The patient underwent axial, coronal, and sagittal bone window-enhanced computed tomography (CT) with a 3D reconstruction scan of the face, which revealed bilateral expansile multiloculated cystic masses with symmetric involvement of the mandible and sparing of the condyles. Also, multiple enlarged lymph nodes were seen in the submandibular and both jugular chains. Radiologic findings favored Burkitt’s lymphoma and cherubism as differential diagnoses. Figure 2 shows different planes of enhanced CT scans of the head and face. Her chest and abdominal X-rays were reported normal.

Fig. 2
figure 2

Axial (A, B, C), coronal, bone window (D, E), and sagittal F) images of enhanced CT scan of the face with 3D reconstruction and Intravenous contrast. The images reveal an expansile multi-loculated lytic mass in the body of both mandibular bones without periosteal reaction or soft tissue component, measuring about 37 × 29 × 43 mm on the right side and 34 × 24 × 37 mm on the left side. Both maxillary bones appear normal. Multiple lymph nodes are seen in the submandibular and both jugular chains (white arrow); the largest on the right side measures 15 × 9 mm, and that on the left measures 11 × 7 mm. An enlarged lymph node measuring 15 × 9 mm in the anterior aspect of the trachea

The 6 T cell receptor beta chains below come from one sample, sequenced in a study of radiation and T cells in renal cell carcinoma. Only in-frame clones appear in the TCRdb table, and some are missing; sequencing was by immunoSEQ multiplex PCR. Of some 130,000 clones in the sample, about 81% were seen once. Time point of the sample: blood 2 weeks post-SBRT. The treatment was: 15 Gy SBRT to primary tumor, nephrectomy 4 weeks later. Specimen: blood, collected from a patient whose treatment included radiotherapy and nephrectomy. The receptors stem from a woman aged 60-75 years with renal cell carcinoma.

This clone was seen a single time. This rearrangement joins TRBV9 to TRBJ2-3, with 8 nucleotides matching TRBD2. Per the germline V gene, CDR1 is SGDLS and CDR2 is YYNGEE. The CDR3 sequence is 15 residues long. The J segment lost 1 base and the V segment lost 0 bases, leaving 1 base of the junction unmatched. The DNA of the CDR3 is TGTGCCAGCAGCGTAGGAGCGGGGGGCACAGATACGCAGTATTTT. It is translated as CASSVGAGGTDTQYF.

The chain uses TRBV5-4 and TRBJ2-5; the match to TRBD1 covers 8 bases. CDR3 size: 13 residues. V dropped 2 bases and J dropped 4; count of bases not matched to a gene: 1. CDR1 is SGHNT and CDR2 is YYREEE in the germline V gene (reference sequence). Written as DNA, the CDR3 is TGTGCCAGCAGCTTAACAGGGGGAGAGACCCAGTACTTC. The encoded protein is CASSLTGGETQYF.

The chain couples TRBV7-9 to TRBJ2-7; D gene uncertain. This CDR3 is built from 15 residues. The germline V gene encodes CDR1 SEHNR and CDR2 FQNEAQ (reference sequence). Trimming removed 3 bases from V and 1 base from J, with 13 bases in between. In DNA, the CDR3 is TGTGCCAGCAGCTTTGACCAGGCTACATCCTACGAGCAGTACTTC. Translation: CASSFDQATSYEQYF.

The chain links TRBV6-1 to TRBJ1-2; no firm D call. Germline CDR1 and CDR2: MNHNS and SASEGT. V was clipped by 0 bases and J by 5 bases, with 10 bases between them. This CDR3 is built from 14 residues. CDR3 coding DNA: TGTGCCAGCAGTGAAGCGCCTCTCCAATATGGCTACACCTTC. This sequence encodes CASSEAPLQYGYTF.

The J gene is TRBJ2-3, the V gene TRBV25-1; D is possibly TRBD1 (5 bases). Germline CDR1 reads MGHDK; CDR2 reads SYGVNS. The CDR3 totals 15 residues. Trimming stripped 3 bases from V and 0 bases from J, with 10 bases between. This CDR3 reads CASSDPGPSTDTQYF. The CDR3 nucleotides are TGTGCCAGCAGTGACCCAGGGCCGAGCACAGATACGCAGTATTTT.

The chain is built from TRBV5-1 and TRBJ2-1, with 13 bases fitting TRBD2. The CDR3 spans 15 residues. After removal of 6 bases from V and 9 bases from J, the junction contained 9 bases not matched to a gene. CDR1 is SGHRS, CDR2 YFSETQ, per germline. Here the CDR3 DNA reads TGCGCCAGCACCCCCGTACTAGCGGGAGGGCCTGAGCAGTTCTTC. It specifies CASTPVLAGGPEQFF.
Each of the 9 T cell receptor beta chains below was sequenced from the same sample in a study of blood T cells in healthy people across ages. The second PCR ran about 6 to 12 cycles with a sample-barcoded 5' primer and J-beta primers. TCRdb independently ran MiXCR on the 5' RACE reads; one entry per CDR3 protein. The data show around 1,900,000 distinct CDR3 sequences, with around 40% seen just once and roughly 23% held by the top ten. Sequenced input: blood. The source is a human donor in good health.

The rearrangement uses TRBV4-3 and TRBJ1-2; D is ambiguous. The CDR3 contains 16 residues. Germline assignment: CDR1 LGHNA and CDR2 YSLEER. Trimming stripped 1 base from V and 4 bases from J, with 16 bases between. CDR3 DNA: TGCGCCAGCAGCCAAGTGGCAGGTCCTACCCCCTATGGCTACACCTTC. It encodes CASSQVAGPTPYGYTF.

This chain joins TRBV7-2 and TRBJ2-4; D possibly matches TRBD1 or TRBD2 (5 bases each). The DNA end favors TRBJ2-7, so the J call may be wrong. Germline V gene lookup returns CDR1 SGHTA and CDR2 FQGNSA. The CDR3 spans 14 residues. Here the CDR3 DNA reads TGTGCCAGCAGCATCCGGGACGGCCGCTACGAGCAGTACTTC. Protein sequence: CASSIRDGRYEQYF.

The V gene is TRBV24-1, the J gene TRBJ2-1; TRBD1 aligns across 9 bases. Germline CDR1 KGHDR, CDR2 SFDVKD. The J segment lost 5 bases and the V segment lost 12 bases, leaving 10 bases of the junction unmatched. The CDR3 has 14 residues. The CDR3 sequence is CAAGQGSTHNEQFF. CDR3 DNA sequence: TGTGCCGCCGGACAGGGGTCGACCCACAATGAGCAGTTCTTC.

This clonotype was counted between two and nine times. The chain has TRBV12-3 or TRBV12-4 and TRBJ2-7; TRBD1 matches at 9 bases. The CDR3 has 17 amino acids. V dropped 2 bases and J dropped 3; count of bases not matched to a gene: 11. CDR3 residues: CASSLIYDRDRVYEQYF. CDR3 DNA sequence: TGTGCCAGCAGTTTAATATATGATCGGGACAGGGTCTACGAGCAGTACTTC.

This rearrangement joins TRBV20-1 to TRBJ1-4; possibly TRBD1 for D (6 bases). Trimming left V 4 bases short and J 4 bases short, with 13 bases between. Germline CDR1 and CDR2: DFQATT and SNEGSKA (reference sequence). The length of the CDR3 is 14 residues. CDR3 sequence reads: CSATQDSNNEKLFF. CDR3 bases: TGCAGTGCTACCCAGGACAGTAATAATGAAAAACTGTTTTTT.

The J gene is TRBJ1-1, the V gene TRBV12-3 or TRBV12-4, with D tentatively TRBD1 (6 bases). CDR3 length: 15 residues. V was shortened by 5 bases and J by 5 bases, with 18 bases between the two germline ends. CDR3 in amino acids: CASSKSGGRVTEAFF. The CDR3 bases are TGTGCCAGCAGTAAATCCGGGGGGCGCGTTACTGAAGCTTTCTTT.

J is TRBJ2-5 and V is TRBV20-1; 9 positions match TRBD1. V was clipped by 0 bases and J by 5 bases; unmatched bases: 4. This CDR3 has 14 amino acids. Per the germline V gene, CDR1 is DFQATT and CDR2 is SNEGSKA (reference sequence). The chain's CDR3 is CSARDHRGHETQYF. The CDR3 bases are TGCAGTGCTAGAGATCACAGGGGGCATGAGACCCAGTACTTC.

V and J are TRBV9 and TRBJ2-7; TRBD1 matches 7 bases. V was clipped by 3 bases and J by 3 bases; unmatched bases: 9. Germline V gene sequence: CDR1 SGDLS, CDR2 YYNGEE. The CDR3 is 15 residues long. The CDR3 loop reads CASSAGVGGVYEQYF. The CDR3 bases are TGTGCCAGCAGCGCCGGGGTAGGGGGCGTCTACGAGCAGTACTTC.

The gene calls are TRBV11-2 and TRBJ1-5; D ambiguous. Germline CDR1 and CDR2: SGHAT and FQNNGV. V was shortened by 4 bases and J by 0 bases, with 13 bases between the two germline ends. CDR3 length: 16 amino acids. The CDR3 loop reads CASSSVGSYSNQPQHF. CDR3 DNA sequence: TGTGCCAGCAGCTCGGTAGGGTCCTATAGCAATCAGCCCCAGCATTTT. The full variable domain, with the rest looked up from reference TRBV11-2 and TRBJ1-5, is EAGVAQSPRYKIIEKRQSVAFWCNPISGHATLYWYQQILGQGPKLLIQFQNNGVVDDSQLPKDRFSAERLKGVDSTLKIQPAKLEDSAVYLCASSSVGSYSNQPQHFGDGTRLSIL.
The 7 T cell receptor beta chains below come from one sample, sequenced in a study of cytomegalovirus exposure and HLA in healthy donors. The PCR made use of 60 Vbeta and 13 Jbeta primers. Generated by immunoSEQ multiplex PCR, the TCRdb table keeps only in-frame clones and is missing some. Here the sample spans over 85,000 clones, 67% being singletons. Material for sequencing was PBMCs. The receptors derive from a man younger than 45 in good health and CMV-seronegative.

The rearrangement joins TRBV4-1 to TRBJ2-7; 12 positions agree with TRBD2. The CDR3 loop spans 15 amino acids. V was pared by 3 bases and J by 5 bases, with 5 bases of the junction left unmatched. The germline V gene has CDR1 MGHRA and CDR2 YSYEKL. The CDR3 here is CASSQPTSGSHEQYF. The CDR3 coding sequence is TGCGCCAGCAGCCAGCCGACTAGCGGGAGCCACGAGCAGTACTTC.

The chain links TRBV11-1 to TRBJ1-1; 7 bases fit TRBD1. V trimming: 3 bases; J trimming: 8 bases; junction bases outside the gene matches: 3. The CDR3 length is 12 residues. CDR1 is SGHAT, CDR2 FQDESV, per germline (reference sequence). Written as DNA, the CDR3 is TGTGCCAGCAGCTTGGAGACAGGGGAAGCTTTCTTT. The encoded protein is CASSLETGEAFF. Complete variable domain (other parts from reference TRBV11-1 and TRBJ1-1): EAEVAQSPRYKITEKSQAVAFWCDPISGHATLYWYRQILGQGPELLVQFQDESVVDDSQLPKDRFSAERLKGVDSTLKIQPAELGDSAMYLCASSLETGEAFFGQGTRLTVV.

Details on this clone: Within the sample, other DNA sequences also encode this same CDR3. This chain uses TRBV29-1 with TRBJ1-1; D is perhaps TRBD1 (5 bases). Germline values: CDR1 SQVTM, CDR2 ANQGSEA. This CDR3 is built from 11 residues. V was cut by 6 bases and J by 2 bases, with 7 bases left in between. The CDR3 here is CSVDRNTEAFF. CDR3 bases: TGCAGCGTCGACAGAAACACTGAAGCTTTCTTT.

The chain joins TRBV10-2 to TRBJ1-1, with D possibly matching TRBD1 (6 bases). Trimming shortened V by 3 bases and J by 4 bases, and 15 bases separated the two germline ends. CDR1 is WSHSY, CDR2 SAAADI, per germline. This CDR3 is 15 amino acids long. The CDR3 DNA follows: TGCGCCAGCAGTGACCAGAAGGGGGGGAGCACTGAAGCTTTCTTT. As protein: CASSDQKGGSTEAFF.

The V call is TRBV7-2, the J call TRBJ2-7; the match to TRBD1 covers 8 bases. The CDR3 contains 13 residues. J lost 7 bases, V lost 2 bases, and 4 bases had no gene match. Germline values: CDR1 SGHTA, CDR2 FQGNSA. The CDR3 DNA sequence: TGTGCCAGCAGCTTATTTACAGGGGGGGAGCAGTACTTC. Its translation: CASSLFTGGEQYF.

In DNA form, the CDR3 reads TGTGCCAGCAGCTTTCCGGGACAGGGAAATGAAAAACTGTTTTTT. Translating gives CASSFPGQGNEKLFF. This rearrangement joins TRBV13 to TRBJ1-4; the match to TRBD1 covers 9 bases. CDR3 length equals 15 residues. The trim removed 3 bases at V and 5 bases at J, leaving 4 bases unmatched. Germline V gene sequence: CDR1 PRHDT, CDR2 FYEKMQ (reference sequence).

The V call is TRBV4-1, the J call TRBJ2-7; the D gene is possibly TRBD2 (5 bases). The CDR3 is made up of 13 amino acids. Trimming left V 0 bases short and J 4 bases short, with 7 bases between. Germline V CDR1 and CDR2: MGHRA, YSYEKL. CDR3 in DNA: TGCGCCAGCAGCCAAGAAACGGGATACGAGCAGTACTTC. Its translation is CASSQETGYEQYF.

We performed a bone biopsy of the jaw for a definitive diagnosis. As shown in Fig. 3, the biopsy result showed inflammation, Red blood cell (RBC) extravasation, vascular proliferation, Fibroblast, vascular proliferation, Granulation tissue, and new bone formations. Both radiologic and pathologic evaluations were first and foremost in favor of Cherubism. However, formerly other disorders such as Burkitt’s lymphoma, fibrosarcoma, and cyst formations were also thought of as second options. Following this, antibiotic therapy was terminated.

Fig. 3
figure 3

Histopathologic findings of the jaw. A: Fibroblast and vascular proliferation, Granulation tissue, and new bone formation, Hematoxylin and eosin stain (H&E), x250. B: Fibroblast and vascular proliferation, Granulation tissue, and new bone formation, H&E, x100. C: Inflammation, Red blood cell extravasation, and vascular proliferation, H&E stain, x100